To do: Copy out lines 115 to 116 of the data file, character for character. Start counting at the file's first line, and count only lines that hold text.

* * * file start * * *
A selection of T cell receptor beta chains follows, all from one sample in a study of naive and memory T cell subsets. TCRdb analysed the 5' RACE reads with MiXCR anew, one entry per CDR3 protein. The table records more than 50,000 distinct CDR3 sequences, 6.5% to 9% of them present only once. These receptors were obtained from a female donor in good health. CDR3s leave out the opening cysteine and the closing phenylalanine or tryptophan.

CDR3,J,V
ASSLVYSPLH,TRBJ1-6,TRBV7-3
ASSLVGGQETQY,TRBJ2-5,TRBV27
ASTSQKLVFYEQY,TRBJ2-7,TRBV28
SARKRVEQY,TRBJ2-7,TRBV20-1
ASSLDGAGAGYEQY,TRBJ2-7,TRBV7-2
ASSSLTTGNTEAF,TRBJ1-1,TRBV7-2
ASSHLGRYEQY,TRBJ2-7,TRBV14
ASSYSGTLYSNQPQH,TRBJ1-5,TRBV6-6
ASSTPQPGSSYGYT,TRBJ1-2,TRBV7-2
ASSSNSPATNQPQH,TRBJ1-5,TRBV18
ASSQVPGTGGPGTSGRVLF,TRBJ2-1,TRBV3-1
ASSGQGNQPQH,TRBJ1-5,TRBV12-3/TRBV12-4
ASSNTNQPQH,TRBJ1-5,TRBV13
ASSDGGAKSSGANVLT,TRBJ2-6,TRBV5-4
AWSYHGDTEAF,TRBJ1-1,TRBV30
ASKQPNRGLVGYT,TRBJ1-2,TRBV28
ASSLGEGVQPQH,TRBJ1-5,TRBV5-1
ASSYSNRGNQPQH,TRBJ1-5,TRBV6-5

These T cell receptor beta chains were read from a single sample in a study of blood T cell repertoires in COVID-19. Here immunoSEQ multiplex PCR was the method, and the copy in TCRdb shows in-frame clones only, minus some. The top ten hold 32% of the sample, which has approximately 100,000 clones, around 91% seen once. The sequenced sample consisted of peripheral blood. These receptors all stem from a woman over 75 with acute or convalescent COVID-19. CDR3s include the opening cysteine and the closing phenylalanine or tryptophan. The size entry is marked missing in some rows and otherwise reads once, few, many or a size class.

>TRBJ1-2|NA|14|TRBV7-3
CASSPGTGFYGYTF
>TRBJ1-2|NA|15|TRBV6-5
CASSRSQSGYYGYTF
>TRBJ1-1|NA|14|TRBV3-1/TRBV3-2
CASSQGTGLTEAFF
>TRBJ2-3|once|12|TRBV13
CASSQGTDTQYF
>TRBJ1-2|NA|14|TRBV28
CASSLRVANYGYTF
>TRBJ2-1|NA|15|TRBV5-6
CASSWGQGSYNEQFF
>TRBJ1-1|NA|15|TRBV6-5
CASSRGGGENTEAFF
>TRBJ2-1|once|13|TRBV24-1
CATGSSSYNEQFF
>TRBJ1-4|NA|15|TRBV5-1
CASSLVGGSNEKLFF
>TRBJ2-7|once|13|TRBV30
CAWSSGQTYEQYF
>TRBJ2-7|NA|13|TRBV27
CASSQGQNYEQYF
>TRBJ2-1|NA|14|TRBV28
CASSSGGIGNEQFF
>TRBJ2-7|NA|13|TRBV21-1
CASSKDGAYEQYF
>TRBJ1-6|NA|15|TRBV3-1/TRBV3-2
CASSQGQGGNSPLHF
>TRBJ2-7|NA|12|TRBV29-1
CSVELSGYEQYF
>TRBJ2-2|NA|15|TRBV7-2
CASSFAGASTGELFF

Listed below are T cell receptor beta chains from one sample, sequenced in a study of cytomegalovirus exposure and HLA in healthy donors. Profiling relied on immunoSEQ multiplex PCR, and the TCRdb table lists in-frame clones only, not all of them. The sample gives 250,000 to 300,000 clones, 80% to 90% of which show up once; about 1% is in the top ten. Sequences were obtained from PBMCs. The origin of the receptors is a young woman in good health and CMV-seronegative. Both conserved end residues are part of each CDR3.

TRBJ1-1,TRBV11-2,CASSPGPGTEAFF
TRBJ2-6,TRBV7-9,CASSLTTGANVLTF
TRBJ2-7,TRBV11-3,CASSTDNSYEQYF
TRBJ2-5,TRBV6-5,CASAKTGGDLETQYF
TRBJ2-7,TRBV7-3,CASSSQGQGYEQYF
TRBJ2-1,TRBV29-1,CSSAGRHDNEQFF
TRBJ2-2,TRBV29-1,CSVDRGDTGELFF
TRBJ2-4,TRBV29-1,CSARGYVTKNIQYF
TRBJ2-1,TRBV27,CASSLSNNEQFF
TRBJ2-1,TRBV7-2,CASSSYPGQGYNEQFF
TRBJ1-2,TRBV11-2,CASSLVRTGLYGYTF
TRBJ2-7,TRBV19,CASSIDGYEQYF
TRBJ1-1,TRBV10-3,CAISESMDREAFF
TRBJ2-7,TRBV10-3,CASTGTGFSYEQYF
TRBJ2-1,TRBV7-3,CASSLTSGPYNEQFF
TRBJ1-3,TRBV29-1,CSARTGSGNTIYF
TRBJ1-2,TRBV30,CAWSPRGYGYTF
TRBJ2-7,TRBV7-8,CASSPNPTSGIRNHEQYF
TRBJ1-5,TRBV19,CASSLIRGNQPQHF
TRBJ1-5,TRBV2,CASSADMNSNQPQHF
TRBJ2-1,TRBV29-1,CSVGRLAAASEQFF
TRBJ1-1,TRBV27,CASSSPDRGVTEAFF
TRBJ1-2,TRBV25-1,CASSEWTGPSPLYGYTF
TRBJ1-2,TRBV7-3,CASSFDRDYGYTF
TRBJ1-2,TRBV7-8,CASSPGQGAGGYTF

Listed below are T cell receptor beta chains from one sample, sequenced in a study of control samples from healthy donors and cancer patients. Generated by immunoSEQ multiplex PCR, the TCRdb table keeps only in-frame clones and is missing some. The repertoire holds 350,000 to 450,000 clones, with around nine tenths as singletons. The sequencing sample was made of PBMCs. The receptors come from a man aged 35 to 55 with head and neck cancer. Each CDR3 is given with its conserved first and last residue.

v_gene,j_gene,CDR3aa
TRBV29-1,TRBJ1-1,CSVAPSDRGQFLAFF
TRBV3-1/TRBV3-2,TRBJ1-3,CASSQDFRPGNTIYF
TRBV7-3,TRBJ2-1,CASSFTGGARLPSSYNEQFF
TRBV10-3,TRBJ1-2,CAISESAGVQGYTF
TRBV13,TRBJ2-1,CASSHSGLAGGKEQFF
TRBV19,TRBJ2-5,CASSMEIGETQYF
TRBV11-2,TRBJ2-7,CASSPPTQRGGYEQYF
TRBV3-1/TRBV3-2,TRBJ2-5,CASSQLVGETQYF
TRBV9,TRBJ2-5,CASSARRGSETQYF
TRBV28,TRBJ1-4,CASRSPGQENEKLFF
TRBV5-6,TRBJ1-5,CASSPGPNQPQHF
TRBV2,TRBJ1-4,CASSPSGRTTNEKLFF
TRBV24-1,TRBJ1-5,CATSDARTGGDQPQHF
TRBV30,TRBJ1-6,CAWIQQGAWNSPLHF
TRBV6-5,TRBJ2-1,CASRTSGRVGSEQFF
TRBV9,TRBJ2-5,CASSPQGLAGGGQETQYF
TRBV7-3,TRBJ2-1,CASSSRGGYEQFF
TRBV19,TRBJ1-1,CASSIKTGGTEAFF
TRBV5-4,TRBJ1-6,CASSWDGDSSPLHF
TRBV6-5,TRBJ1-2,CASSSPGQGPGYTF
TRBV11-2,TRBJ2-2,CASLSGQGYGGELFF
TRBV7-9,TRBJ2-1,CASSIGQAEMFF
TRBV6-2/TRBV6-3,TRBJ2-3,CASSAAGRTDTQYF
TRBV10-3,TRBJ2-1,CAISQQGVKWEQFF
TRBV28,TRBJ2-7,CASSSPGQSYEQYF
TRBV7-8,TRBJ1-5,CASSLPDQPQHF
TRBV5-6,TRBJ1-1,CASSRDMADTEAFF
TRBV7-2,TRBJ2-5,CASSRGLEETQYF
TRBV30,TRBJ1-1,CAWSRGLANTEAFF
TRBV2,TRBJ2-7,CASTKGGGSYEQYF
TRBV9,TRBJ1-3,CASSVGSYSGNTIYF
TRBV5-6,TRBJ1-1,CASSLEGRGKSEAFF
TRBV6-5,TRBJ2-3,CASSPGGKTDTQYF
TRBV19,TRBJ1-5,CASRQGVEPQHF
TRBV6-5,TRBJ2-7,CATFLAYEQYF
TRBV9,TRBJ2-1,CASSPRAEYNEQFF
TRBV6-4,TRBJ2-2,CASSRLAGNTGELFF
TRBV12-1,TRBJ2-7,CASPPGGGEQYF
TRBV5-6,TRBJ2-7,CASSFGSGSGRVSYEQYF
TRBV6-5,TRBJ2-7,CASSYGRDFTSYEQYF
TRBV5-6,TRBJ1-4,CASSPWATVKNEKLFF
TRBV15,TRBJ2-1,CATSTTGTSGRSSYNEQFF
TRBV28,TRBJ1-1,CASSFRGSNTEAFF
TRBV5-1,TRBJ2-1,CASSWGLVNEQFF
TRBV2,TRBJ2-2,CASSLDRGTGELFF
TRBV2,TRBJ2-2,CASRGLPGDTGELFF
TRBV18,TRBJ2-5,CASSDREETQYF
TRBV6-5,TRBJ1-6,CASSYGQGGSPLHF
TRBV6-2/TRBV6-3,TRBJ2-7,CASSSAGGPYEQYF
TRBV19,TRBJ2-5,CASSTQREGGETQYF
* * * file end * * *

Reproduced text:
TRBV19,TRBJ1-5,CASRQGVEPQHF
TRBV6-5,TRBJ2-7,CATFLAYEQYF